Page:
How many times have you been been in a pickle, a jam, a rock in a hard place, a real doozy? No matter what we do we can’t move away from the problem we are facing. We try every logical way to fix the problem and to no avail. We look at and work every alternative but we find ourselves still stuck with the problem. After we have used up our creativity, our skill set, our mind and our muscle with the same result of not having solved the dilemma, we finally look to the Lord and say, “If you get me out of this one I’ll never do it again.”
I was reading in a book that is familiar to us, but most of the time we focus on the main character of the book and not focus on his counterparts. I’m referring to Jonah and the whale. He was running from what God wanted him to do and finds a boat going in the opposite direction. He is fast asleep in the bottom of the boat, as the sailors are experiencing a perfect storm. They have been in a lot of storms before, but never one of this size. They throw cargo off the ship but see the storm beginning to tear the ship apart. They cry out to their gods. They wake Jonah up. It then says, “The men did their best to row back to land. But they could not, for the sea grew even wilder than before. then they cried out to the Lord, “Please, Lord, do not let us die for taking this man’s life. Do not hold us accountable for killing an innocent man, for you, Lord have done as you pleased.” Then they took Jonah and threw him overboard, and the raging sea grew calm. At this the men greatly feared the Lord, and they offered a sacrifice to the Lord and made vows to him.” Jonah 1:13-16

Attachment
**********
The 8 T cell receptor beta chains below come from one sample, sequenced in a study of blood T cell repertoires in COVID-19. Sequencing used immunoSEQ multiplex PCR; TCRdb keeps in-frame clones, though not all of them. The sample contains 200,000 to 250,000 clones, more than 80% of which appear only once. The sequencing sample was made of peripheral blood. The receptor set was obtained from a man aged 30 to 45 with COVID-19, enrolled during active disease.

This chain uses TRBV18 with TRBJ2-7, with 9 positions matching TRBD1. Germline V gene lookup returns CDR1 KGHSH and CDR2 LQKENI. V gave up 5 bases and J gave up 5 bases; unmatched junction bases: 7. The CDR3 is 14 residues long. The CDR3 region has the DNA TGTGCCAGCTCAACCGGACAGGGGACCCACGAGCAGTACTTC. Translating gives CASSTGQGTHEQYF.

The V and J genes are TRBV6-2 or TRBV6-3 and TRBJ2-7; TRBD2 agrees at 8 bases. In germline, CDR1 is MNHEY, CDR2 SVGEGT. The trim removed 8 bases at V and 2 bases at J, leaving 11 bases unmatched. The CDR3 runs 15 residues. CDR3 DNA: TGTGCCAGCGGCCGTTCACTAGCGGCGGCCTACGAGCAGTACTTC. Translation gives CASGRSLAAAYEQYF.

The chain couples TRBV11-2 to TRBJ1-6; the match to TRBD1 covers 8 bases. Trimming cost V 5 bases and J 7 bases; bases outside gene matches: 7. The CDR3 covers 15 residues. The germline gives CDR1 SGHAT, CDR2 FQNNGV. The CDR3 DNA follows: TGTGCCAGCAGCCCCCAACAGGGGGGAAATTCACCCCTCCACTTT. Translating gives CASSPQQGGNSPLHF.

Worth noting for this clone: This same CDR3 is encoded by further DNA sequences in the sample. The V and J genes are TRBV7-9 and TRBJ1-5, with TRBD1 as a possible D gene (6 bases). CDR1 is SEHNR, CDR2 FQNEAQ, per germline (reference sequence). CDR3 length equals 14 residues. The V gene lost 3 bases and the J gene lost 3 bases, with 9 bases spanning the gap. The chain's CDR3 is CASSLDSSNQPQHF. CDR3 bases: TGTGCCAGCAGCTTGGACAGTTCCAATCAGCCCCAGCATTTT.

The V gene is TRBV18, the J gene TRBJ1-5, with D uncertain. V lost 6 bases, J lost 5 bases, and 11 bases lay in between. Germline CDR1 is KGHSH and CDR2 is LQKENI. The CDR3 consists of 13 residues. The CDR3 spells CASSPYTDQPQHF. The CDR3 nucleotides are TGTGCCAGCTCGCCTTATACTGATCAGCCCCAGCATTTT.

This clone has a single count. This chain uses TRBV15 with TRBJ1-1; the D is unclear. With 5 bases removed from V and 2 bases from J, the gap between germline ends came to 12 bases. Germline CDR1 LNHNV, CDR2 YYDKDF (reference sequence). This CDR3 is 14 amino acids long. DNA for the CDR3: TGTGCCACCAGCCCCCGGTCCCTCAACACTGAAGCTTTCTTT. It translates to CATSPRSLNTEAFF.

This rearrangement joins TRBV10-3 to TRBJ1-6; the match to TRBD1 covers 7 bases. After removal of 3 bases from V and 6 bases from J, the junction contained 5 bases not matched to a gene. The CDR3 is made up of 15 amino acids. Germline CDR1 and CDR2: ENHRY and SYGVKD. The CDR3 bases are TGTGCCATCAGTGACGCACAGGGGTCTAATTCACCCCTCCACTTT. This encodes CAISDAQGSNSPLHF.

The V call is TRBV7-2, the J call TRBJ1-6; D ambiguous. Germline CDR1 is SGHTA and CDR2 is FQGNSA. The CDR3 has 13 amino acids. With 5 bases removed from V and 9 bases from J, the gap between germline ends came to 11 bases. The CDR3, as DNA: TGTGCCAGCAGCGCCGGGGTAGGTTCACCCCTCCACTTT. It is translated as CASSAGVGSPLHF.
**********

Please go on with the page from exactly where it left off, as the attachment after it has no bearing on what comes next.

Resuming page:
They tried everything before calling on the Lord to fix the problem. When all their effort failed, they turned to the Lord and He calmed the sea. Paul, an apostle of Christ, said in Romans 1 the no one seeks the Lord. We have the tendency to rely on our own human effort first before turning to Him.
On this journey trials that come our way are hidden road maps placed by God to get our attention. The raging sea did it for the sailors. Looking at trials as God’s alarm clocks for us can move us to a closer connection with the Master and Solver of lives problems.